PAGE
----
Slow Rollout of Connecticut’s Adult-Use Cannabis Program Starting to Spook Entrepreneurs

Optimism in Connecticut is beginning to fade as the industry faces a slow and challenging rollout, with only a fraction of licensed businesses fully operational.

As of Nov. 1, the state’s online licensing database showed that 55 cannabis companies are waiting for licenses. Forty have received provisional licenses, according to the Hartford Courier.

However, only 10 businesses – seven dispensaries, two growers, and a delivery service – are operational or nearing operation.

Experts point to a multitude of hurdles contributing to the sluggish start of the industry.

“In a normal business in a free capital market, you’re going to see businesses close unfortunately, or get 50% of the way there and say ‘nope, not for us,’” Drew Richards, a CPA at accounting and consulting firm Marcum, told the outlet.

The challenges include stringent regulatory processes, limited capital availability, scarce real estate options, and the broader economic climate.

Several factors have caused many prospective business owners currently in the licensing pipeline to reconsider or abandon their plans. These challenges include:

Stringent regulatory processes
Limited available capital
Scarce real estate options
The broader economic climate

Access to capital remains one of the biggest barriers, especially for startups that are not allied with larger, multistate cannabis companies.

“When you’ve got somebody who’s linked up as an (equity joint venture) with another company … they’re getting up and running a lot quicker because they’ve got capital behind them,” Megan Budd, a CPA and principal with Withum told the outlet.

To address those funding woes, the state’s Social Equity Council introduced the Canna-Business Revolving Loan Fund with an initial $10 million allocation, aimed at providing low-interest loans to licensed social equity cannabis business owners.

Still, a spokesperson with the Social Equity Council told the Hartford Courier that the agency had yet to issue any loans as of November. The ongoing financial challenges led lenders and tax advisors in the state to predict a slew of companies entering receivership soon, according to CT Insider.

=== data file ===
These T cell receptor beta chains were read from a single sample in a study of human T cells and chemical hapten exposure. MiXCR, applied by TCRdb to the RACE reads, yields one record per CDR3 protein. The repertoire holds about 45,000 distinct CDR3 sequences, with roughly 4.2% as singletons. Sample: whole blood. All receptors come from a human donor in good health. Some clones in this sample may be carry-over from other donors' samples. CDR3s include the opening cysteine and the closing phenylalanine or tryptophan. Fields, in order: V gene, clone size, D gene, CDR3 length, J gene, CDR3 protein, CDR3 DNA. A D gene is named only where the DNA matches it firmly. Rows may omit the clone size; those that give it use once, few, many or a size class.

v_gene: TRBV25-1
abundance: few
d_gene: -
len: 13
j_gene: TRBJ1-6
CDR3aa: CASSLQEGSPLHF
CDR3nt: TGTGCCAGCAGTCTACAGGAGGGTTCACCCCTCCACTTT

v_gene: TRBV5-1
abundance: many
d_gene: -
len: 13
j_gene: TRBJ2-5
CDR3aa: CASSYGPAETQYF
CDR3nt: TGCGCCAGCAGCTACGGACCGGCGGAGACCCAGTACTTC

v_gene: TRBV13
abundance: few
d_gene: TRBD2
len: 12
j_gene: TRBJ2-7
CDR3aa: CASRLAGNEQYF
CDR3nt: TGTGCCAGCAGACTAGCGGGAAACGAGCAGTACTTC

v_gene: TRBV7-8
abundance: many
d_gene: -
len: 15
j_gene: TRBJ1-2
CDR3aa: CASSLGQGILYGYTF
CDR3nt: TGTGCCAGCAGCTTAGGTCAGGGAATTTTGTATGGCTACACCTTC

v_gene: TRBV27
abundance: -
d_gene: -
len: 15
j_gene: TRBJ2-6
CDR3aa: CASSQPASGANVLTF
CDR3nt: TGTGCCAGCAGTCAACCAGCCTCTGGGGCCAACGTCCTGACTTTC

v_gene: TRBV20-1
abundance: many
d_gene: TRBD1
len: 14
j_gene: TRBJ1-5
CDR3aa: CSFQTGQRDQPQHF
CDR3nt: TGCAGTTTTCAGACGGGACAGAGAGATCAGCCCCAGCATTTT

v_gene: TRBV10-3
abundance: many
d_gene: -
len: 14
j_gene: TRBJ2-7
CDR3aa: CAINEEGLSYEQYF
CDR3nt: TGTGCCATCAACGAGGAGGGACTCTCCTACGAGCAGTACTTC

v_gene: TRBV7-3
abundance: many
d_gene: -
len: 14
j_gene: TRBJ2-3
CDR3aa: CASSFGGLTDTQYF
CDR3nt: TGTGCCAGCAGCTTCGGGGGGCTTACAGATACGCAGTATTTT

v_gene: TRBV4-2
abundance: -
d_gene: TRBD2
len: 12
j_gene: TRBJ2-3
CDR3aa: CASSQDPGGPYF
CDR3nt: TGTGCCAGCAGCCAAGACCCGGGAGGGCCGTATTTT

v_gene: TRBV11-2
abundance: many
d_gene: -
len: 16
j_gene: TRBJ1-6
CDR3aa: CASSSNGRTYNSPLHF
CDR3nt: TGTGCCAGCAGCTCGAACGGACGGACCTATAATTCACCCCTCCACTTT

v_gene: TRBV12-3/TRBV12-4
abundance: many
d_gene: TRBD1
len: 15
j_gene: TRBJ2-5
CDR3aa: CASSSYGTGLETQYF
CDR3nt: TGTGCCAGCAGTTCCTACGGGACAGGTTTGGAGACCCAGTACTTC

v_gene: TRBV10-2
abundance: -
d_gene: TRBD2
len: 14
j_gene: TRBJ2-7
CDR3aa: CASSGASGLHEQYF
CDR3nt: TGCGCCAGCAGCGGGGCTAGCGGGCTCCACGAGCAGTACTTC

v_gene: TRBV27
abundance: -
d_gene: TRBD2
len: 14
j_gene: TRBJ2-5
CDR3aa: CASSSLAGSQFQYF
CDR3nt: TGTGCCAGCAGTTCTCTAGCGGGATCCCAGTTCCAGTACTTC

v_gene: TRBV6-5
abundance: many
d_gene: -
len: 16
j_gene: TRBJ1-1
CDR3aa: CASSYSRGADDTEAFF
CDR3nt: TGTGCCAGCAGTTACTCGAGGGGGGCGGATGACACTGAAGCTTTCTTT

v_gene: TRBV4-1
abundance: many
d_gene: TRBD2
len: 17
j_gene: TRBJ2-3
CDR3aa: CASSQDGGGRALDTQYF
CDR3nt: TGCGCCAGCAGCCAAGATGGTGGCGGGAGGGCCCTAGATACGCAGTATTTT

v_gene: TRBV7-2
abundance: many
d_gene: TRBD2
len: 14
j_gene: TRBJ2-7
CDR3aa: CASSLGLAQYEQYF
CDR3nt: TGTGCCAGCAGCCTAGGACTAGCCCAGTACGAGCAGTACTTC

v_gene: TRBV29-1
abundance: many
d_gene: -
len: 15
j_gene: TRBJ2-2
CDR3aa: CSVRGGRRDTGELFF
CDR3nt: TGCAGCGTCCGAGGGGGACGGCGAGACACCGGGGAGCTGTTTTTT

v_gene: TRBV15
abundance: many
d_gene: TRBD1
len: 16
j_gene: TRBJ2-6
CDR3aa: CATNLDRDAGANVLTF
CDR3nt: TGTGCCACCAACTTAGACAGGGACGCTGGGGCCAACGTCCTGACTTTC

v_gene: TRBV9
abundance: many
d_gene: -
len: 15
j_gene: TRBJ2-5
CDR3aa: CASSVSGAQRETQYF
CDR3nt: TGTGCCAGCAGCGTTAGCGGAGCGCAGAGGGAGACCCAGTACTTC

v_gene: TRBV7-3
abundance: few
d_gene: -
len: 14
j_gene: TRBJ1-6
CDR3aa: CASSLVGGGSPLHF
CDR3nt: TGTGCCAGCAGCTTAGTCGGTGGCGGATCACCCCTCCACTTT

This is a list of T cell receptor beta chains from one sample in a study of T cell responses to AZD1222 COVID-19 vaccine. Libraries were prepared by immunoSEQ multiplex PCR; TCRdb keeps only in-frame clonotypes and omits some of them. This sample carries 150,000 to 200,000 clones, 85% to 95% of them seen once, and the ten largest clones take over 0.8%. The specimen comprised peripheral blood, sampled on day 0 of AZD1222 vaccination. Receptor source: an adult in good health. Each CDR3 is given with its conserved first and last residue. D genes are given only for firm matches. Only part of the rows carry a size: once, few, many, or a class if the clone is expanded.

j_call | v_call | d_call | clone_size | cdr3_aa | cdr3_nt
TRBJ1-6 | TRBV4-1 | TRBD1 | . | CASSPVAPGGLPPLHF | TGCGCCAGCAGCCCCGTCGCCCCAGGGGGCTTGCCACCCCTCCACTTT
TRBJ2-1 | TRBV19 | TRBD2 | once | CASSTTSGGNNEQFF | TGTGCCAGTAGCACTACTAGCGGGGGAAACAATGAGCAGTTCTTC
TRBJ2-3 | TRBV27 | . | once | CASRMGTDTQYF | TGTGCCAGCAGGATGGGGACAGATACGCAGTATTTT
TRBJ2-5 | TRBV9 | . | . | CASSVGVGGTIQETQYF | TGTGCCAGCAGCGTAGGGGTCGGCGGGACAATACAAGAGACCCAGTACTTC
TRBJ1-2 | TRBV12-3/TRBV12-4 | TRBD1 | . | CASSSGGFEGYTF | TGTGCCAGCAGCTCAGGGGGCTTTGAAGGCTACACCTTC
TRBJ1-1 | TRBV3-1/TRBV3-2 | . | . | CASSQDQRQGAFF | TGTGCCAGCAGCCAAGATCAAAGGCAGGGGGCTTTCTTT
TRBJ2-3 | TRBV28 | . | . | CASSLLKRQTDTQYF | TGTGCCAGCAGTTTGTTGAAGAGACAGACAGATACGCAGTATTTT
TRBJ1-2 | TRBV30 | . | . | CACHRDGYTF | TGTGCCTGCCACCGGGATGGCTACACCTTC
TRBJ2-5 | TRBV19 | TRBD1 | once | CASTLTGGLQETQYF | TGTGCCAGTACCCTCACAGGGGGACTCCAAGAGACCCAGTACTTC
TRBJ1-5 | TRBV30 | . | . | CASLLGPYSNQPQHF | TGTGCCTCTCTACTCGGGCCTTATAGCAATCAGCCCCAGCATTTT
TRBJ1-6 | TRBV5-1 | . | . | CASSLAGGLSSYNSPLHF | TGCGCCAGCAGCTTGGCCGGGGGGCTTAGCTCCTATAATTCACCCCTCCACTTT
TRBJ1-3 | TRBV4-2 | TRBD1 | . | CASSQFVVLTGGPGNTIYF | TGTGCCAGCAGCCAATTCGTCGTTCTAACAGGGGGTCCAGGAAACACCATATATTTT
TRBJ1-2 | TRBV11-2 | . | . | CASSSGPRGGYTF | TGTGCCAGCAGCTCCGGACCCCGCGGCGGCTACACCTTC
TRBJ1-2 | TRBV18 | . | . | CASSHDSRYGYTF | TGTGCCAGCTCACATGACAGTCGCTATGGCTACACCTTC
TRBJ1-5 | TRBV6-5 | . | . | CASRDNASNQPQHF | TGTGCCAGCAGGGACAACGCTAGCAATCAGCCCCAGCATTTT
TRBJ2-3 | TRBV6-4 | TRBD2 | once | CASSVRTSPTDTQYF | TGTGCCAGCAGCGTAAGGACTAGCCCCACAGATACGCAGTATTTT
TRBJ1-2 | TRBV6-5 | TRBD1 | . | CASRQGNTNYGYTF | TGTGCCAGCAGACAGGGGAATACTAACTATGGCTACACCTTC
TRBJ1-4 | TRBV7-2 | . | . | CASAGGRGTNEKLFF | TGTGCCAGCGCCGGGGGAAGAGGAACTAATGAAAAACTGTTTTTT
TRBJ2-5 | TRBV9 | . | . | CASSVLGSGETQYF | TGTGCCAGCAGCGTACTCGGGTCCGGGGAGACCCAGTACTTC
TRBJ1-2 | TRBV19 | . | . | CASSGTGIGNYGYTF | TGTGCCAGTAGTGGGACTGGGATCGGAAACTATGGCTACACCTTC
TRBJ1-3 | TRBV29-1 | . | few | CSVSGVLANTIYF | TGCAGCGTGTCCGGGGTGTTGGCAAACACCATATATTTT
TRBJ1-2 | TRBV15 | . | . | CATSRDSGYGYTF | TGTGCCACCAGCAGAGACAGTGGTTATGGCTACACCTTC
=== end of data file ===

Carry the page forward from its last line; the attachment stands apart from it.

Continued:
Another major obstacle is the real estate market. Municipalities having the authority to restrict or ban cannabis businesses, so finding suitable locations can be a daunting task.

Nicholas Morizio, a commercial real estate broker with Colliers International, said the challenge of securing properties that meet the specific needs of cannabis businesses is compounded by rising costs in the real estate market.

The licensing process itself, managed by the state Department of Consumer Protection, is also part of the equation. While some businesses have up to two years to get fully licensed, the process has been complex and slow-moving.

“Complying with the state’s requirements to actually get up and running is difficult, it’s costly, and they’ve been given a limited amount of time to do it,” Attorney Ian Butler from Glastonbury-based law firm Brown Paindiris and Scott LLP told Hartford Courier.

Despite the challenges, the industry’s potential remains high. Experts and state officials anticipate growth and stabilization as the market matures and businesses navigate the initial hurdles.

A local Hartford councilwoman and adult-use licensee, Tiana Hercules, recently told Green Market Report that her business plans have spent a bit of time in this limbo.

“I mean, we’re kind of keeping our eyes on our own paper, trying to move forward and trying to be one of the first of this new kind of class of growers to market, so I think we’re positioned to do so,” she said. “But as you know, there are lots of crazy things that can happen in this industry. So yeah, we’re just chugging along on the path we set forth.”

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